National Invasive Species Awareness Week - Japanese Knotweed - Invasive Species of the Day

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I have noticed Japanese Knotweed (I've seen it listed as: Polygonum cuspidatum or Fallopia japonica or Reynoutria japonica) around the county the last few summers, so I chose it as Tuesday's  INVASIVE of the DAY for National Invasive Plant Awareness Week.

Japanese knotweed is a non-native erect, semi-woody perennial that can grow up to and likely beyond 10 feet tall and create dense stands when unchecked.  It was introduced, as so many invasives were, as an ornamental in the late 1800's and soon escaped the garden-scape and found its way into disturbed areas.  It is found "from Nova Scotia to the Carolinas, West to Minnesota and Iowa, Colorado, Utah" and even Washington and Northern California.  Can we say, everywhere? 

Its bamboo-like, upright growth is what first catches my eye in spring as an easy ID feature.  The stems are covered in purple freckles, developing a white "powder coat" that easily rubs off as stems mature.  The leaves are triangular.


young japanese knotweed
Young Japanese Knotweed on a roadside. Photo Credit: Ashley Kulhanek, OSU Ext.
young japanese knotweed
At the time of this photo (Note the Eastern Redbud in bloom circa 191-245 GDD) the knotweed is already 1 foot tall and higher along this road.
Photo Credit: Ashley Kulhanek


The canes are hollow like bamboo. 


japanese knotweed stem
Photo Credit: Leslie J. Mehrhoff, University of Connecticut,


Knotweed has rhizomes that can spread out to 60 feet creating a dense underground network, which can give rise to more plants.  Any piece of rhizome left behind when physically removing can still produce a plant.  Fragments of rhizome can enter streams or be carried on mowing equipment or in fill dirt, and spread infestations easily.  Root pieces buried up to 1 meter deep can sprout a plant!


roots of knotweed
Rhizomes of Japanese Knotweed contribute to extensive spreading
Photo Credit: John Cardina, Ohio State University,
knotweed infestation
Knotweed infestation on a stream bank
Photo Credit: Ashley Kulhanek, OSU Extension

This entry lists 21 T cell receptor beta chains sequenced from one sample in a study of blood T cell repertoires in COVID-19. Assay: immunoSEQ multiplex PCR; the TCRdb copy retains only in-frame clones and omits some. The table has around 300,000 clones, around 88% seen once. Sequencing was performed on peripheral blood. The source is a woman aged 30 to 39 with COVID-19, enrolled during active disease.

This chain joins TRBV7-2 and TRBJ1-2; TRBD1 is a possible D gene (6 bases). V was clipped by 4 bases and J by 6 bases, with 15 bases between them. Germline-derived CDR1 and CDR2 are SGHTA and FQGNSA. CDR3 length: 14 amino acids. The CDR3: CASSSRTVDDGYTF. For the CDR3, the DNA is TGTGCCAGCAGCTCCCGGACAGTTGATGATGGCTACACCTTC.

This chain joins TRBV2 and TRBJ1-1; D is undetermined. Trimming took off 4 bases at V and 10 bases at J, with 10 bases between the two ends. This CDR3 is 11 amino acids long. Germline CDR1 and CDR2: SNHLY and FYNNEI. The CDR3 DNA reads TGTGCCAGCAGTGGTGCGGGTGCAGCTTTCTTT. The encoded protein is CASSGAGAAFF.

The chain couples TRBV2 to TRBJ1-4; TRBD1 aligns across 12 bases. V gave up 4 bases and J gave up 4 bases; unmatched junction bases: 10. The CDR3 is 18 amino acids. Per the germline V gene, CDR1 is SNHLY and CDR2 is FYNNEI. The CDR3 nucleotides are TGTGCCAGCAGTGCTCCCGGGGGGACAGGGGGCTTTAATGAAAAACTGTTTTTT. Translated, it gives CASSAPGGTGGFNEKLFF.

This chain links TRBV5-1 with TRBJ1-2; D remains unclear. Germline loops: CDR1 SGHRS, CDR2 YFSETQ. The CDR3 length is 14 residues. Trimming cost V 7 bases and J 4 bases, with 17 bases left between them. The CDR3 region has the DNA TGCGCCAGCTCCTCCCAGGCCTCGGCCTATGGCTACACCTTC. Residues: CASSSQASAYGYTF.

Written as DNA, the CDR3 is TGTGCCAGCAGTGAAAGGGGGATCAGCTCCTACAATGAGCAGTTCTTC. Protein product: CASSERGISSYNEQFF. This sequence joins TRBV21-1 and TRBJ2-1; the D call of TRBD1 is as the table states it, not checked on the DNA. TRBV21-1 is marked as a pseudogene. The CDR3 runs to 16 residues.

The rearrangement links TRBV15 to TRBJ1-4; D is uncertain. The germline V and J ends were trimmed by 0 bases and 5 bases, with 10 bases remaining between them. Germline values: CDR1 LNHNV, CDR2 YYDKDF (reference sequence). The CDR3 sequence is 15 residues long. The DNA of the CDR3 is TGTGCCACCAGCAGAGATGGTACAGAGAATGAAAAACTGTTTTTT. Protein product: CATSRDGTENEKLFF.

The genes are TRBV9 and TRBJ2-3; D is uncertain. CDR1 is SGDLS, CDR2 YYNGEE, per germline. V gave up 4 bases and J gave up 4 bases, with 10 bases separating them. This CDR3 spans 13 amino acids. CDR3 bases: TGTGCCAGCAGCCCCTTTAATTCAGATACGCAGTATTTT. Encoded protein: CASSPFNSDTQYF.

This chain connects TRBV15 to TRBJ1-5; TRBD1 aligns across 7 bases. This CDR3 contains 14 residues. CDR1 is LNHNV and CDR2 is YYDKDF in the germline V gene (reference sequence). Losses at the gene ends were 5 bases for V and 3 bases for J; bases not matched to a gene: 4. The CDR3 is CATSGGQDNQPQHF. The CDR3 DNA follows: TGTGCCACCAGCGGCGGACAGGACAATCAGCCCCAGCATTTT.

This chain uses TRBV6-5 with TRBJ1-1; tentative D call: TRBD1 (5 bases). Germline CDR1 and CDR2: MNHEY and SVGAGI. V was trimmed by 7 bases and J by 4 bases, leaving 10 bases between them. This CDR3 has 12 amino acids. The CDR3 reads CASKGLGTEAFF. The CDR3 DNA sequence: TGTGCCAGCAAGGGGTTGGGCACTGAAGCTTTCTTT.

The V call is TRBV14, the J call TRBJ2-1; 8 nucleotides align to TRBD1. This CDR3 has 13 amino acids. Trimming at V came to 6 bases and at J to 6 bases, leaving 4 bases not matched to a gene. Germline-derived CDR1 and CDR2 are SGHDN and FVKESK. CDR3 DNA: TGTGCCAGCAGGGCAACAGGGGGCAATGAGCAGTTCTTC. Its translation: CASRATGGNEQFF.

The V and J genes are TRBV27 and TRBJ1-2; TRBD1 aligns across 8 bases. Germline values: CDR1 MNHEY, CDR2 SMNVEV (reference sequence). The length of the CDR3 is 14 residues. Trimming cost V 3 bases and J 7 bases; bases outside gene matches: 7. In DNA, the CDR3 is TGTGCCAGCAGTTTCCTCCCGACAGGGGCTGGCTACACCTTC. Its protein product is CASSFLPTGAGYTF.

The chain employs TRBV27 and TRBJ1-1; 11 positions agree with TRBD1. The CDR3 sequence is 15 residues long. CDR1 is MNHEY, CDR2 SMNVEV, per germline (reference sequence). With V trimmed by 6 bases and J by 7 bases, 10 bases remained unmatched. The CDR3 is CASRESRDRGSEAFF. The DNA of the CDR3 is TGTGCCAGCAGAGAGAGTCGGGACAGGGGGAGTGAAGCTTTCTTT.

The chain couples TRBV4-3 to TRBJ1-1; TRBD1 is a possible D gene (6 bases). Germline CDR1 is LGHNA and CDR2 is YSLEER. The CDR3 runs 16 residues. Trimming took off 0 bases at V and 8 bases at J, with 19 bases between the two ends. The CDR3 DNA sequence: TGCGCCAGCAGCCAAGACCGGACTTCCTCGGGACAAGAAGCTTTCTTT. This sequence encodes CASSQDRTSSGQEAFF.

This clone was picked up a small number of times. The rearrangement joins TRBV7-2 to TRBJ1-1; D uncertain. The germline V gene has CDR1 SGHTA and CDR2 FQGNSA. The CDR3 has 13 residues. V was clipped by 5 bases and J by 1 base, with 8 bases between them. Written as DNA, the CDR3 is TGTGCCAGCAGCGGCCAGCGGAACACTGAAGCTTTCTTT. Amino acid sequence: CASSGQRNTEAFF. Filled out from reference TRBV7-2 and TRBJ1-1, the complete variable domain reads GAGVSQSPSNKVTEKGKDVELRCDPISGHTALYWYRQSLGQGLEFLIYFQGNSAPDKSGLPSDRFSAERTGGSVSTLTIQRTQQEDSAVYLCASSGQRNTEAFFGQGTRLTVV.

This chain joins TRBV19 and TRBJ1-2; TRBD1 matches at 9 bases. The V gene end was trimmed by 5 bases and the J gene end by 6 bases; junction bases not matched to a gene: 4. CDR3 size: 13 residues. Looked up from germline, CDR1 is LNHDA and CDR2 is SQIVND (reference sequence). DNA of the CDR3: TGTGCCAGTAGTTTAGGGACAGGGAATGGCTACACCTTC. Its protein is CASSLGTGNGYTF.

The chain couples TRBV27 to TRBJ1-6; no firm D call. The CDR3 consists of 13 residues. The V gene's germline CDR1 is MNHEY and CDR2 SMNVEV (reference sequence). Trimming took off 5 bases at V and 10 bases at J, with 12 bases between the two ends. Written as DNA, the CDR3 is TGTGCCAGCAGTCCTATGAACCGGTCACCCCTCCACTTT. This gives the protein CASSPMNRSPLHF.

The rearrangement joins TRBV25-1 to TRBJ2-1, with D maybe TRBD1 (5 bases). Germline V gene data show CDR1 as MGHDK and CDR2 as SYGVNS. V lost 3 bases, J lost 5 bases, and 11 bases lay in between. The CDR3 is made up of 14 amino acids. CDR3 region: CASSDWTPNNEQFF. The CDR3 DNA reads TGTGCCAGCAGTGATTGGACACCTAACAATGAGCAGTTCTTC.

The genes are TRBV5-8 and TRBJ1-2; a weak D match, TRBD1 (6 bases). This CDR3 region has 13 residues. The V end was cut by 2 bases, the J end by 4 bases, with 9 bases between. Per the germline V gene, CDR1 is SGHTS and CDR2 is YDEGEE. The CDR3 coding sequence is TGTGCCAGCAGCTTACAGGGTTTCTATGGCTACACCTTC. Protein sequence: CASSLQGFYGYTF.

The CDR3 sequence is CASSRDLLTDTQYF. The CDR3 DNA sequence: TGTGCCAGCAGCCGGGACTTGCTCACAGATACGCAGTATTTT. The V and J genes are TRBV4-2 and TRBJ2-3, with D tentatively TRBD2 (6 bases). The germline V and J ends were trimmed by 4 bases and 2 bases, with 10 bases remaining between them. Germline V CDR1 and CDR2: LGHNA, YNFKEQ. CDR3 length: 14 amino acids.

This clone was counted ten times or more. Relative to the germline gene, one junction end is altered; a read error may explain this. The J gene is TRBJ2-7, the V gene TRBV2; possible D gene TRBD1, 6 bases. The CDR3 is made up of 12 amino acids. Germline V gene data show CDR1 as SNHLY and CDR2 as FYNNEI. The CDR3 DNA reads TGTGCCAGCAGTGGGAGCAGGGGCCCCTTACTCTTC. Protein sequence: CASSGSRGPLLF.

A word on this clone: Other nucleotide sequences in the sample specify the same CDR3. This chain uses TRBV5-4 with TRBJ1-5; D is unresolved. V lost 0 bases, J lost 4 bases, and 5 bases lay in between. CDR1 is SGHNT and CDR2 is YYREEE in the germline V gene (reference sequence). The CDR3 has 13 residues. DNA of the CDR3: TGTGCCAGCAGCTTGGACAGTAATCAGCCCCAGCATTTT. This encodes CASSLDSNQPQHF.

And of course, the plant also produces wind-carried seeds produced from plentiful green-white flower stalks.   


Japanese knotweed seeds
Photo Credit: Jill Swearingen, USDI National Park Service,
Japanese knotweed flowers
Photo Credit: Leslie J. Mehrhoff, University of Connecticut,


Japanese Knotweed is not picky.  While it prefers moist, well-drained soil (what doesn't?), it can grow in a variety of places from drab roadsides to stream banks to woodland edges, full sun to partial shade.  Its thick growth shades out native plants and also has allelopathic tendencies, preventing other plant from thriving.

MANAGEMENT?  Continuous cutting back of the plant can work to exhaust the energy stores but will take multiple seasons.  Digging means labor, and any tiny root left behind will sprout another plant.  Therefore a combination of chemical and mechanical control is a must.  This is made more complicated by the fact knotweed is often near waterways where chemical use must be done carefully.  The factsheet linked below offers detailed management information and active ingredients that have been successfully employed in reducing knotweed infestations.  

To reduce the spread of invasive plants, check yourself for seeds when out hiking, biking, or managing your yard or property.  Clean your equipment before moving to a new location to prevent spreading seeds or plant parts that can vegetatively propagate a new infestation.  Catch weeds early by being observant in your yards and parks.  Hand-pulling and mechanical measures are more effective when managing small problem areas before they become established.